Six actions we can take towards closing materials loops in Australian residential construction

On May 10, 2023 the World Green Building Council (WGBC) and its global network launched the Circular Built Environment Playbook — a guide for the building and construction sector to accelerate the adoption of circular economy and resource efficiency principles. This builds upon a series of reports by the Sustainable Buildings and Construction programme (part of UN’s One Planet Network) on circular economy and the built environment.

A circular economy calls for closed loop material flows that minimise environmental burdens while also delivering social and intergenerational equity, local economic opportunities, and resource efficiency. The WGBC defines circular economy principles as:

  • Reduction in consumption of materials and resources
  • Optimisation of lifespan for materials and product use
  • Design for disassembly, reuse and recycling, and the elimination of all waste
  • Regeneration of nature

The paradigm of circular economy also calls for measures that reduce the embodied carbon in new manufactured materials used to construct new buildings and maintain existing buildings.

Construction and demolition waste (CDW) is closely related to continued urban growth. Buildings typically have a construction, retrofit, demolition and redevelopment life cycle, and each of these stages produce CDW. In Australia, approximately 29m tonnes of CDW per annum is created, which constitutes approximately 38 per cent of all waste. Of this, approximately 22.4m tonnes is recycled into road base (77 per cent) and 6.4 tonnes goes to landfill (National Waste Report 2022). CDW is also growing rapidly – the quantity of CDW per capita has grown by 32 per cent over the last 13 years.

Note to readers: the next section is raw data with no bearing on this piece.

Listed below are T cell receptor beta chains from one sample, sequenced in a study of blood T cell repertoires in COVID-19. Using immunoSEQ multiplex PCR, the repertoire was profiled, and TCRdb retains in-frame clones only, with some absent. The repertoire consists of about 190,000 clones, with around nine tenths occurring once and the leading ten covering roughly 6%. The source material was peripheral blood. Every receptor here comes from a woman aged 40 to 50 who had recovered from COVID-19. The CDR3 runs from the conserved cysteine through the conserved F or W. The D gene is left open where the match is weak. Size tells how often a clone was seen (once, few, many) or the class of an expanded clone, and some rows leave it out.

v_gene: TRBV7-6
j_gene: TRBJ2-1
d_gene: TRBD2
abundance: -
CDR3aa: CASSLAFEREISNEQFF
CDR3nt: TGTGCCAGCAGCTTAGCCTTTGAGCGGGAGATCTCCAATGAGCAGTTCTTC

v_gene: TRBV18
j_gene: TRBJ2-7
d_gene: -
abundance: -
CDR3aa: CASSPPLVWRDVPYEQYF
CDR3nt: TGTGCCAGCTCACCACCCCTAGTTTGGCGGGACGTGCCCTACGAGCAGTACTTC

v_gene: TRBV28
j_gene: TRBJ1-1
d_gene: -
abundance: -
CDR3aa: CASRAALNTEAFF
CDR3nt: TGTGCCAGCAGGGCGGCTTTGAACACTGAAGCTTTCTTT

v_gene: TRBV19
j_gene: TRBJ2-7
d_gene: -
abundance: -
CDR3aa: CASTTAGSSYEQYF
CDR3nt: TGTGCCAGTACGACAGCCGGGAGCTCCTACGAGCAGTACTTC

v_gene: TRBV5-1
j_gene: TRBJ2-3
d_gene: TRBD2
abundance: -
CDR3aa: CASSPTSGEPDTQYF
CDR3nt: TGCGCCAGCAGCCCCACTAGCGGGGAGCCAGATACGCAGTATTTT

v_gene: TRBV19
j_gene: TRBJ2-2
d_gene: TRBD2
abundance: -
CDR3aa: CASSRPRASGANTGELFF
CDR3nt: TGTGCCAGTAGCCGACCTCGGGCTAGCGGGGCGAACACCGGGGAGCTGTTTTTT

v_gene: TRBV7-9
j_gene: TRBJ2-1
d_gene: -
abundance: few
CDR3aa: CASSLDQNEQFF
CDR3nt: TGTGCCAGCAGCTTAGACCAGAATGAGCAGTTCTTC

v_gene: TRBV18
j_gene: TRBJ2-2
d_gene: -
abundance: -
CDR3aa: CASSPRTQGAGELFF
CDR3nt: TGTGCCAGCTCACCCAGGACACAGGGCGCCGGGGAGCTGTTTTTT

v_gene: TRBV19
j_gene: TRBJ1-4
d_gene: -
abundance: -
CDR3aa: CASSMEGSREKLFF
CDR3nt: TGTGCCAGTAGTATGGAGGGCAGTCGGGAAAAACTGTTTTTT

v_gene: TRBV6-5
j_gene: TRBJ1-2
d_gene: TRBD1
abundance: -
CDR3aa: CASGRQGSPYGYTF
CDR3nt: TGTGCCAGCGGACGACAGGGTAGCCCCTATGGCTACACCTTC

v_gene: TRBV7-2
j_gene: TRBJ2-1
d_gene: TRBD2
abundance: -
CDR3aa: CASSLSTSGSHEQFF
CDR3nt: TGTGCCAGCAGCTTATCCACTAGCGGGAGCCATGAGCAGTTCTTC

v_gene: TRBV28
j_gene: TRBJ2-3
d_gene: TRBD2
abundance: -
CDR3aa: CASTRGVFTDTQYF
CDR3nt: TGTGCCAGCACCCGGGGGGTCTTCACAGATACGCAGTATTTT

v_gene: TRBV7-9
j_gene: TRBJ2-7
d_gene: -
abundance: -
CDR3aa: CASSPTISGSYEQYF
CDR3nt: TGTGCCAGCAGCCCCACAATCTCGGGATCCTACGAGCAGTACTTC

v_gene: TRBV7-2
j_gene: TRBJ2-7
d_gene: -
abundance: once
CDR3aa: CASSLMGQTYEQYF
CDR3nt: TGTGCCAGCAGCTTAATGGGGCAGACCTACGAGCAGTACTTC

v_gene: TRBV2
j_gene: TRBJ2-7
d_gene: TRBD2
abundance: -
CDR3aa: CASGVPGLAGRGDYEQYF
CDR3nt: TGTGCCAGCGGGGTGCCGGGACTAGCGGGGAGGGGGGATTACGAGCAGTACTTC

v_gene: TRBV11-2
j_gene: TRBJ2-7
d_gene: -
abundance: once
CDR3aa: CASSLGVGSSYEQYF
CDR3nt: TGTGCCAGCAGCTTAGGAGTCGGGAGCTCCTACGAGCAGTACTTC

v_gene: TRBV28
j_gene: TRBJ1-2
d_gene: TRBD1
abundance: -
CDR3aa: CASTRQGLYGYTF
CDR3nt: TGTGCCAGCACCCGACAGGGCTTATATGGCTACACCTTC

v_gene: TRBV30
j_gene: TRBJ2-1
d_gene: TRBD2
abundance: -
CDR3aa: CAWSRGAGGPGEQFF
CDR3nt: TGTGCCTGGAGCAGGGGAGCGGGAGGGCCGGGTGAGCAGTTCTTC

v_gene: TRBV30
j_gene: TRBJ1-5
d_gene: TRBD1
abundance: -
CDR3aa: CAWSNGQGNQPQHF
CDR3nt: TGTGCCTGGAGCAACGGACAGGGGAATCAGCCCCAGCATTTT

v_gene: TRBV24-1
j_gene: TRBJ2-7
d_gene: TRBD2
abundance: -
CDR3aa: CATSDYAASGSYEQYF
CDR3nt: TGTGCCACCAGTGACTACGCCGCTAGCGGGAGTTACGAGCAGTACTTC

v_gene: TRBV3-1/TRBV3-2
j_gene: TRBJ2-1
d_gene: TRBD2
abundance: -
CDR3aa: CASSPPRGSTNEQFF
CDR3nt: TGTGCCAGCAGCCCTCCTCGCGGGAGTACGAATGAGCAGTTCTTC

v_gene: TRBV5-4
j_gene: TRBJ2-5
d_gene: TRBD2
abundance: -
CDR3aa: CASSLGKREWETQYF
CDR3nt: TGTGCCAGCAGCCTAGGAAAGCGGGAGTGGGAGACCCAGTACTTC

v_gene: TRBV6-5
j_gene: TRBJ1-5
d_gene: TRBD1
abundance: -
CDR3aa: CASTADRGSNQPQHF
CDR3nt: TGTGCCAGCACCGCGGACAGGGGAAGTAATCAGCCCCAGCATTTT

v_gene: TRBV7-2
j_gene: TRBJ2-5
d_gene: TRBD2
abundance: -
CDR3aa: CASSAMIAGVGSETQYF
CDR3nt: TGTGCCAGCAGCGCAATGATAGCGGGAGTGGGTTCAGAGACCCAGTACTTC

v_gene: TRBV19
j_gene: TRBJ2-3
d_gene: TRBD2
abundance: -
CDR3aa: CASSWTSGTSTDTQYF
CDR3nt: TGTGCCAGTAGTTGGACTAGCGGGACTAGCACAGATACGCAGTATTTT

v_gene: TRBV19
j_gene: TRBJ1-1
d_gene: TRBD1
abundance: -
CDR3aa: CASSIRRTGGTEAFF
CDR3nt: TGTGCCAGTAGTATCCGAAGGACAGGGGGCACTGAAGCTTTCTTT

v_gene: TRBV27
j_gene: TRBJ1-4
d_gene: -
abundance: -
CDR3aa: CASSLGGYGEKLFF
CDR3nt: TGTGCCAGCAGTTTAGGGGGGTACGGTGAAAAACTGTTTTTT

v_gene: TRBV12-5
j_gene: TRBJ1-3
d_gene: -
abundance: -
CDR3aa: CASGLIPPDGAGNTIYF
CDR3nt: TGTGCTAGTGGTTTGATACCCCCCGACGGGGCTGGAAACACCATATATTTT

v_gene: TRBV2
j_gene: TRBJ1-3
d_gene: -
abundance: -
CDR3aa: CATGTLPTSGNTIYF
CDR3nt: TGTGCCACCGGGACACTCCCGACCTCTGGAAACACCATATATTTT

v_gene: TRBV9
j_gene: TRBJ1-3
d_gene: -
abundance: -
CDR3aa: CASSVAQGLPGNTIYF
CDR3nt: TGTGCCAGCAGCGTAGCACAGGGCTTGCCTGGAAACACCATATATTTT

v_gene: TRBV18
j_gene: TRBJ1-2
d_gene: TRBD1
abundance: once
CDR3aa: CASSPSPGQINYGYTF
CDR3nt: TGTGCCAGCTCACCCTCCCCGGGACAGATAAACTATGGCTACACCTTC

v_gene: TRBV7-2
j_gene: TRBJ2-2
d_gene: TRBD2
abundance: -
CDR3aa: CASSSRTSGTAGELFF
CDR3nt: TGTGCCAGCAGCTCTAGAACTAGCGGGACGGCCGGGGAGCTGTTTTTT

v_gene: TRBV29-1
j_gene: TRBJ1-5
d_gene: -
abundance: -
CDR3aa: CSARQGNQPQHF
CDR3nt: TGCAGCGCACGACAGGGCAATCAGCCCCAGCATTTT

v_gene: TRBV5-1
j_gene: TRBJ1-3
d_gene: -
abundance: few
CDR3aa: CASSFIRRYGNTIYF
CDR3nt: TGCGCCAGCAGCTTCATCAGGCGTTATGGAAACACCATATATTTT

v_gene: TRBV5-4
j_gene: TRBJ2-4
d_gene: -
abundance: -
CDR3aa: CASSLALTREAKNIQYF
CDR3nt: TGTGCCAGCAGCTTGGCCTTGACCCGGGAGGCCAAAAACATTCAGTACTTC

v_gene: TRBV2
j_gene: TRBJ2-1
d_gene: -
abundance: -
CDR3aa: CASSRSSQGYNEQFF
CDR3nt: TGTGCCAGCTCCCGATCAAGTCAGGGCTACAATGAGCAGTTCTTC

There is significant untapped potential to embrace circularity in the material market and the broader industry that delivers housing in Australia. Materials extracted during demolition or renovation still have high value and are often either reusable or recyclable into new construction materials. Reusing materials can help reduce the carbon footprint of resource extracting, and repurposing existing building parts or products can lead to important cost-savings.

Yet circularity for materials (such as reusing, recycling and repurposing) is currently limited in the residential sector in Australia by practices, and by a lack of regulatory framework and suitable business models. The building and construction industry needs support to shift practice towards closing material loops.

Our recently completed AHURI funded research  found that through circular economy principles the housing industry and its supply chains could contribute to decarbonising the housing stock by using low carbon materials and relying less on virgin materials.

We conducted supply chain modelling, interviewed key stakeholders in material supply chains and researched residential developments with low carbon design and procurement objectives. Based on our findings, here are six actions we can take to accelerate material circularity for housing:

1.Improve material stocks and flows tracking and data systems throughout the residential construction sector